As any longtime stylist will tell you, there are few items more vital to your success in this field than proper hair shears. High-quality hair shears leave your clients with great cuts and make them happier, which in turn brings you most customers and builds your reputation as a stylist.
At Scissor Mall, we’re proud to offer a huge variety of designer hair shear products, from our point cutting shears like the Shisato Icon to numerous other types. If you’re a new cosmetology student looking to make your first foray into this field, selecting the right shears is one of the single most important tasks you’ll be faced with. Which important areas should you be considering? Let’s look at some basics.
The first area to consider is the material used to make the shears, and there’s a single material that’s considered the gold standard here: Stainless steel, which is a quality metal that allows for consistent sharpening and looks the part to boot.
There are two major types of stainless steel usually used within hair shear manufacturing:
440 steel: Available in A, B and C grades, 440 steel is the toughest and most durable format, and tends to cost a bit more.
420 steel: Also known as J2 steel, 420 steel is softer than 440 steel, but also has fantastic rust-resistance qualities.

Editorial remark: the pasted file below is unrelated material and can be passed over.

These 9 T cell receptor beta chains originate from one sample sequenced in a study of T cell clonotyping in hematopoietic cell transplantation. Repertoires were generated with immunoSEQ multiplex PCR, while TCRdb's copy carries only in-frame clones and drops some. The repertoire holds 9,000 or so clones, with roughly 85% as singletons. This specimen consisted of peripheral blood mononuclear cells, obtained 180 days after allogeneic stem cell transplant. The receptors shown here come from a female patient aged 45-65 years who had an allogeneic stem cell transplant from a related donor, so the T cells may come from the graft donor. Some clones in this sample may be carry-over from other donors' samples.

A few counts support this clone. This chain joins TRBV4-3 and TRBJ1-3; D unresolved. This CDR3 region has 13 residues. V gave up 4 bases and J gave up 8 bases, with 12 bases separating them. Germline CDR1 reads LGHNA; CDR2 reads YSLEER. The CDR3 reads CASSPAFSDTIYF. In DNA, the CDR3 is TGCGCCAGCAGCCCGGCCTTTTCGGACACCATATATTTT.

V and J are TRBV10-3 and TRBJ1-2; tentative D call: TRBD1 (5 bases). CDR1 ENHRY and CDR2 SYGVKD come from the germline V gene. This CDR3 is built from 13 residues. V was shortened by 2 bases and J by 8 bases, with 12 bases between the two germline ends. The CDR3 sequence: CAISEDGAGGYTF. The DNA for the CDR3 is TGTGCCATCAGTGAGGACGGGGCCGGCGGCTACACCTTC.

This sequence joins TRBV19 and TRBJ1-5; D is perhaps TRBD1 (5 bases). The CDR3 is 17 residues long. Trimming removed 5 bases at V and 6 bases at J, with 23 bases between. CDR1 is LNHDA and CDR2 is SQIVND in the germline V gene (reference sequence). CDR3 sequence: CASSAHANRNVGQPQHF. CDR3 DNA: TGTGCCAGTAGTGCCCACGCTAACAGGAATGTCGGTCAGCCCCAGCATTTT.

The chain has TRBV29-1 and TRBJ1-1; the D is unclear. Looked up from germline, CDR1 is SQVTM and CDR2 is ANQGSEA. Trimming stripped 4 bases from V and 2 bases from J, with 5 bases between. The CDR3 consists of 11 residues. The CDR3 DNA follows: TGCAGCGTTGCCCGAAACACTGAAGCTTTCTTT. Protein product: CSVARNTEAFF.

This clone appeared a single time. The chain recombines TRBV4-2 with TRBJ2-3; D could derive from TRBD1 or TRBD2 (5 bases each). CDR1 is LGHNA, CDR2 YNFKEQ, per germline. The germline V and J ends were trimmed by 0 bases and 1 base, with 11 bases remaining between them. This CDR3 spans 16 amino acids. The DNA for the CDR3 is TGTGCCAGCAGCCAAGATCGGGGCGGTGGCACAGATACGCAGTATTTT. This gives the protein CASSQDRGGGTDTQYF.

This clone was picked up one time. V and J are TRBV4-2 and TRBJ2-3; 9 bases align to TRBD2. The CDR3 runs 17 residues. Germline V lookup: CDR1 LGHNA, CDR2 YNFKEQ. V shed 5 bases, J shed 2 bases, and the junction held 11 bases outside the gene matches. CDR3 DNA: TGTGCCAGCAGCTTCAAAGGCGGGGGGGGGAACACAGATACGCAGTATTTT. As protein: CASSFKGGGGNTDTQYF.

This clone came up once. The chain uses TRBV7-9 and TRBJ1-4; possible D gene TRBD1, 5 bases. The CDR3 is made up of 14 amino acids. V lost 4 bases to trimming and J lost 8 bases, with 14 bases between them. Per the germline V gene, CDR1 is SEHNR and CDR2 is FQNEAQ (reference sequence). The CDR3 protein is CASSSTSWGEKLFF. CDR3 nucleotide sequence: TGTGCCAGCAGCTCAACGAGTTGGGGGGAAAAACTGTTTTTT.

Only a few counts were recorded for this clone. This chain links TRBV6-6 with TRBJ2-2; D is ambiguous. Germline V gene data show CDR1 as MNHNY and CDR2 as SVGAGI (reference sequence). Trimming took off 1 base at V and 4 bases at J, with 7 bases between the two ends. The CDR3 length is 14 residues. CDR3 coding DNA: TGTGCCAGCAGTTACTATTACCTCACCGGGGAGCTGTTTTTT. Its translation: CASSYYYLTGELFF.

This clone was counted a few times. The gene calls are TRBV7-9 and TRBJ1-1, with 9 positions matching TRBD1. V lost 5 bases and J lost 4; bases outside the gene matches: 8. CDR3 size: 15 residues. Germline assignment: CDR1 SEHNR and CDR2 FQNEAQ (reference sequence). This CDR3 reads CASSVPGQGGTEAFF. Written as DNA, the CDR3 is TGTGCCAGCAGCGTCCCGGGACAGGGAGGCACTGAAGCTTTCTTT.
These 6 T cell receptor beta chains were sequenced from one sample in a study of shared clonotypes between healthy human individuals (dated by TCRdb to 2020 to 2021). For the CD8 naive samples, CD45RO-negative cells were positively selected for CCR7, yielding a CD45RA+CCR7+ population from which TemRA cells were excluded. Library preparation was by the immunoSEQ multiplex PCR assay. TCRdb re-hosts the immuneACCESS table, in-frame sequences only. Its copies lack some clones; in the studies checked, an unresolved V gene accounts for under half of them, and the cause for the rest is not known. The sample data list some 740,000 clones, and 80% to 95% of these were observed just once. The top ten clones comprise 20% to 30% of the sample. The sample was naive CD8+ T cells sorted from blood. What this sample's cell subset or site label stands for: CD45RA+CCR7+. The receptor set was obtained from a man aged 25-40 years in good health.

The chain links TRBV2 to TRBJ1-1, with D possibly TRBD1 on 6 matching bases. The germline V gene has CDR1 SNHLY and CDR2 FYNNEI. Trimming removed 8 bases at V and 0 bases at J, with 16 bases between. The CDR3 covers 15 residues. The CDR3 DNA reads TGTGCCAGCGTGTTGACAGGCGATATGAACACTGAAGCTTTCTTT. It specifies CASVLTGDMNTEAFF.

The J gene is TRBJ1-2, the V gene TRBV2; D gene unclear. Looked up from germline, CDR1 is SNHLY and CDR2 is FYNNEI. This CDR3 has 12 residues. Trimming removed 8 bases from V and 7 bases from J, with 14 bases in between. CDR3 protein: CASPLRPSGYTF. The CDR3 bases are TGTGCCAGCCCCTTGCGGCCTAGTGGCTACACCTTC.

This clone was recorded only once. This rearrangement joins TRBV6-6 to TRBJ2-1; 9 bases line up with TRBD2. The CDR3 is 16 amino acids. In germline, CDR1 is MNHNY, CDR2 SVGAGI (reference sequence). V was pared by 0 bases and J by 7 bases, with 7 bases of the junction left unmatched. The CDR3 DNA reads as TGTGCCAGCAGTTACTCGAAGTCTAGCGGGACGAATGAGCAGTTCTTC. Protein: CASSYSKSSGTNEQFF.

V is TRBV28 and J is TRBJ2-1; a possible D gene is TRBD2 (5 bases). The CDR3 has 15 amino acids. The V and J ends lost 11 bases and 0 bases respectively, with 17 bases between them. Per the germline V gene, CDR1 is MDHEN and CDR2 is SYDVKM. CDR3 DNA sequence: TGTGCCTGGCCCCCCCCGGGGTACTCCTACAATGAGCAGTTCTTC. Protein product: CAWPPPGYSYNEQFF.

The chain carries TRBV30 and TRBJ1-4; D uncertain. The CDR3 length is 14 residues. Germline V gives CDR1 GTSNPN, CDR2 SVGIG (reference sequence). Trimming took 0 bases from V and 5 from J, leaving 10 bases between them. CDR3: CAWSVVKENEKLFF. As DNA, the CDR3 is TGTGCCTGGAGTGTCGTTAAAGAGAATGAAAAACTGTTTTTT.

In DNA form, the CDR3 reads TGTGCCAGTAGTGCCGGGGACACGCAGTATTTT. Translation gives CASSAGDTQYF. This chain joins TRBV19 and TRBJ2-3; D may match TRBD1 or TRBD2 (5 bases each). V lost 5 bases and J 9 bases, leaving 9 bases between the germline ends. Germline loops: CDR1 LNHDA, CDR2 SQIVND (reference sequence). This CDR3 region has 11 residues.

In addition to rust and similar considerations, you should be thinking about the hardness of the steel as you consider your shear purchase. The harder the steel you purchase, the easier it will be to sharpen the blade when the time comes.
Within the steel world, a measure called the Rockwell scale is what determines material hardness. Most pairs of hair shears generally fall between 48 and 62 on the Rockwell scale, with higher numbers signaling harder forms of steel. One caution here: While harder steel will be easier to sharpen, it may also be a bit more fragile.
Shears should be sharpened at least once or twice a year, but how often this needs to be done will depend on the precise shears you purchase. Other factors include cleaning, lubrication and balancing of the shears to ensure a proper cut.
Ergonomics and Feel
Finally, take the time to consider how a given pair of shears feels and works in your hand. Some stylists who purchase the wrong pair of shears deal with conditions like carpal tunnel, tendonitis and others related to overuse and poor positioning of the hands or arms. You should also consider handle position, for which there are several options: Bent thumb, swivel thumb, crane handle and others.
For more on tips for selecting your first pair of shears when entering the stylist field, or to learn about any of our hair cutting shears or scissors, visit Scissor Mall today.